We sell electronic components for mobile phones, including RF filters, duplexers, power amplifiers (“PAs”) and power amplifier modules (“PAMs”), duplexers, transmit modules (“TXMs”), power amplifier + duplexer (“PAD”) modules including our newly-released TRITIUM Duo™ family (integrated 2-in-1 PA duplexer modules), antenna switch + duplexer modules (“ADMs”), and hybrid converged power amplifier modules. We sell these products to mobile device manufacturers worldwide. Historically, the demand for RF components and modules has been driven by the increasing usage of mobile devices across the globe and the increasing complexity of those mobile devices, which utilize features such as multi-band radios and global positioning systems. The total number of handset subscribers continues to grow, with China and India growing at the fastest rates. Our growing product portfolio addresses the needs of the mobile communications ecosystem with a complete selection of innovative RF solutions for 2G, 3G, 4G, WLAN, Bluetooth® and GPS.
GaAs material and device design can provide key performance advantages over silicon, such as higher frequency operation, improved signal reception and transmission, better signal processing in congested bands and greater power efficiency for longer battery life, all important attributes of the mobile device experience. These performance advantages are also important in new mobile device applications and we believe our use of GaAs wafer substrates and a variety of technologies provides us with the ability to satisfy market demands for those products performance features. Further, our access to a broad range of process technologies enables us to integrate them in applications to optimize both product performance and cost, while providing mobile device designers with what we believe is the utmost flexibility.

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Historically, we have experienced seasonal fluctuations in our sales of mobile device components. Our revenue is generally the strongest in the third and fourth quarters in response to the holiday selling season, and weakest in the first quarter of each year.
Revenue from the mobile devices end market accounted for approximately 71% of our total revenue in 2011, compared to 68% of our revenue in 2010 and 67% of our revenue in 2009.
Networks
We sell products that support the transfer of voice, video and data across wireless or wired infrastructure. We implement our strategy of “Simplifying RF Connectivity” through innovative device and packaging technology integration and strong customer relationships. Our products for this market are divided into three main categories:
Transport, which includes wireless and wired broadband applications such as PtP radio, cable television (“CATV”) / fiber to the home (“FTTH”), optical transport networks at 10, 40 and 100 Gigabits per second ("Gb/s"), and satellite ground terminals for enterprise and consumer communication applications;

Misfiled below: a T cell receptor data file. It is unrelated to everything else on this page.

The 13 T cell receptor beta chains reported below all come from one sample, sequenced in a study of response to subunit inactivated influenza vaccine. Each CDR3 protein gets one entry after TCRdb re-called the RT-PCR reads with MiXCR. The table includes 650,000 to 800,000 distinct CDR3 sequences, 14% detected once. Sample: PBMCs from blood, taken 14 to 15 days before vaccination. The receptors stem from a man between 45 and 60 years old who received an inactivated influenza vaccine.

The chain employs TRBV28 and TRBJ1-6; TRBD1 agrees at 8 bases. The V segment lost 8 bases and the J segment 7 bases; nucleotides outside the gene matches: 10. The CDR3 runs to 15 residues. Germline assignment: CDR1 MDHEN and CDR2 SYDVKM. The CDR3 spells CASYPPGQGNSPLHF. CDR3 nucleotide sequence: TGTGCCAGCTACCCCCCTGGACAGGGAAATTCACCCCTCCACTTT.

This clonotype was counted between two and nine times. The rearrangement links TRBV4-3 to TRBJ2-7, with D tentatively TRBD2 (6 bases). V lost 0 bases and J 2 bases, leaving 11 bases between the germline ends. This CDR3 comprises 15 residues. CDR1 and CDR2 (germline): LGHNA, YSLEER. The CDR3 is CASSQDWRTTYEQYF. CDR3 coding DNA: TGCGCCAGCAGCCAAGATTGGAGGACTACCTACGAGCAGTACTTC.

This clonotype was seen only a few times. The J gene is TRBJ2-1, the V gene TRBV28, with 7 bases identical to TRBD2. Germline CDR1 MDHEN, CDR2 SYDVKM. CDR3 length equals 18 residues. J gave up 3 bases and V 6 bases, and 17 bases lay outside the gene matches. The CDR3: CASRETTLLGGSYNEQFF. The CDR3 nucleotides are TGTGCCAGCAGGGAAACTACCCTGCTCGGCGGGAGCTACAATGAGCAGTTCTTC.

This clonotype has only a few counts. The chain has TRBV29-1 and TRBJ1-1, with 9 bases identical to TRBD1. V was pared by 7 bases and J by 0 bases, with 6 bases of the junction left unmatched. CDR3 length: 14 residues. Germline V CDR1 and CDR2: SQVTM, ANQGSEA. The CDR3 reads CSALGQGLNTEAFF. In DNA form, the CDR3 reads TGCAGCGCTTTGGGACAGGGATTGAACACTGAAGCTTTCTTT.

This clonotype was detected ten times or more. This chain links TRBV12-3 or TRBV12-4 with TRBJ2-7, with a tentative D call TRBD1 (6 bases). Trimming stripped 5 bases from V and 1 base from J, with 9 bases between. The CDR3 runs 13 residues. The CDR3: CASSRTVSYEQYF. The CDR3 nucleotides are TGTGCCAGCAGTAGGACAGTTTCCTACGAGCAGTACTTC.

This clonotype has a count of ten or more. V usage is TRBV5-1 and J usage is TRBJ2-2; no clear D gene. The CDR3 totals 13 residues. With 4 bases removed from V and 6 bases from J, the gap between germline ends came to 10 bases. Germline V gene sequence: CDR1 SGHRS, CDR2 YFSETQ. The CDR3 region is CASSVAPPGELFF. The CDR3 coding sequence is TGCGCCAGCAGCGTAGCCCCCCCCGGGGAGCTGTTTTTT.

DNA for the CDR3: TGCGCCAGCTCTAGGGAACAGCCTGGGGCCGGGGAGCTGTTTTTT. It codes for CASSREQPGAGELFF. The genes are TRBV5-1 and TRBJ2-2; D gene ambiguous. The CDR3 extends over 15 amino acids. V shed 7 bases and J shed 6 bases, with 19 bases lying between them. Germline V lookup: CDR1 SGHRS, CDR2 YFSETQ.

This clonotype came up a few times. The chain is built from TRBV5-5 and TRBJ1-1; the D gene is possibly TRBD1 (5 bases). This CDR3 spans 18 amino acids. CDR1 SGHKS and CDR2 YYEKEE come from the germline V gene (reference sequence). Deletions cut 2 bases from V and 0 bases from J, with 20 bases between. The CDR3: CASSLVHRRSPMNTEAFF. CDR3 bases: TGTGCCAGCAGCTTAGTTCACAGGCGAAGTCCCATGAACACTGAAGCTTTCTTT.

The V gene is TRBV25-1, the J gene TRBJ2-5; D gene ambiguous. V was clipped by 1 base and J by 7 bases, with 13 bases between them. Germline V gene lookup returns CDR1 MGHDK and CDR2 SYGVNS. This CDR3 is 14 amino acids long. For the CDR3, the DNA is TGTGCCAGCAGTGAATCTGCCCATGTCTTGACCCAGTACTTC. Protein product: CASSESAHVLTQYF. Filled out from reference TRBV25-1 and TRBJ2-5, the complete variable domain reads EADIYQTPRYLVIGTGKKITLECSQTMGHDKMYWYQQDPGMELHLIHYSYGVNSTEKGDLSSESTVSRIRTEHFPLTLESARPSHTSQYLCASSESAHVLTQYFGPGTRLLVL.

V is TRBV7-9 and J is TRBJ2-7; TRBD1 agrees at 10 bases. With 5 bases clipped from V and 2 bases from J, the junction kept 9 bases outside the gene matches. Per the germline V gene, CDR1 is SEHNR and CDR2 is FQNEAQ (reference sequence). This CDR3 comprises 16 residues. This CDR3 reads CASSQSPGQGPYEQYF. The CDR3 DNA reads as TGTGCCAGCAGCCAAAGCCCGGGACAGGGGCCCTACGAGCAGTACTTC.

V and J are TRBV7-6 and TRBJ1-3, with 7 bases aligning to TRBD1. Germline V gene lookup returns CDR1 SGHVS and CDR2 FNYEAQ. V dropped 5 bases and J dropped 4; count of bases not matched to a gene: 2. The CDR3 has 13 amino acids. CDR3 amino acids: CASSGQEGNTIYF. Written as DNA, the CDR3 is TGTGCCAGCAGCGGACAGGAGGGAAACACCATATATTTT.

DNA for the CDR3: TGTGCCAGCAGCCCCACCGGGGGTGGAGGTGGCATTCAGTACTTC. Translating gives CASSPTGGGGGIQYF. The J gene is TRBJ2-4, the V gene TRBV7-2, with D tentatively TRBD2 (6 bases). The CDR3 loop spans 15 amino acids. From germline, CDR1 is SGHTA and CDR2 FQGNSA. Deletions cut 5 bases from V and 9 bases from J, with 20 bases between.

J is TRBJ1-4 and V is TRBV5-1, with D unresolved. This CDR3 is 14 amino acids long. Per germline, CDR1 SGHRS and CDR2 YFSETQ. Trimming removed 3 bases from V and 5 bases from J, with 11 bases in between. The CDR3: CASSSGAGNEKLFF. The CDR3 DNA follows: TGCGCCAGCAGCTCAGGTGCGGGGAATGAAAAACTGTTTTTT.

Radio Access, which comprises products for 2G, 3G, 4G (or LTE), and multi-carrier, multi-standard base stations; and
Innovative RF solutions for emerging markets, such as automotive radar and telematics and advanced metering infrastructure ("AMI").
Our acquisition of TriAccess Technologies Inc. (“TA”) in 2009 enabled us to increase our participation in the growing CATV and FTTH markets. TriQuint now offers signal amplification and filtering products for the entire network, including headend, infrastructure, and home including FTTH and RF over glass ("RFoG") systems. Continued growth in this end market is being driven by the conversion to digital programming in a number of areas (including the U.S., Europe and China), and the rise of "triple play" (voice-video-data) services by system operators. New networks and network upgrades reflect incumbent cable operators competing with telecom providers entering the market.
Data demands from WCDMA and LTE smartphones and tablets are driving the development of higher capacity radios to provide backhaul for many base stations. The confluence of this data traffic similarly requires higher capacity optical transport for long-haul and metro networks.

Base stations are critical to the mobile infrastructure, because they link the user to the network and help to determine the user experience. In addition to the demand for additional data capacity, or bandwidth, base station development is being driven by the need to serve multiple standards and frequencies with the fewest hardware platforms. Increasingly, these platforms must be "green" to minimize the network's operating expenses and reduce carbon footprints. In addition to reducing operating expenses, base station original equipment manufacturers ("OEMs") face continuing competitive pressure to reduce the cost of the equipment to minimize the capital expenditures of service providers. The growing popularity of smartphones and other mobile devices that consume data is expected to fuel base station market growth in 2012 and beyond. In developing regions of the globe, base station equipment being deployed has a migration path from entry-level 2G services to 3G and LTE when the region demands it.
Revenue from the networks end market accounted for approximately 20% of our total revenue in 2011, compared to 22% in 2010 and 21% in 2009.
Defense and Aerospace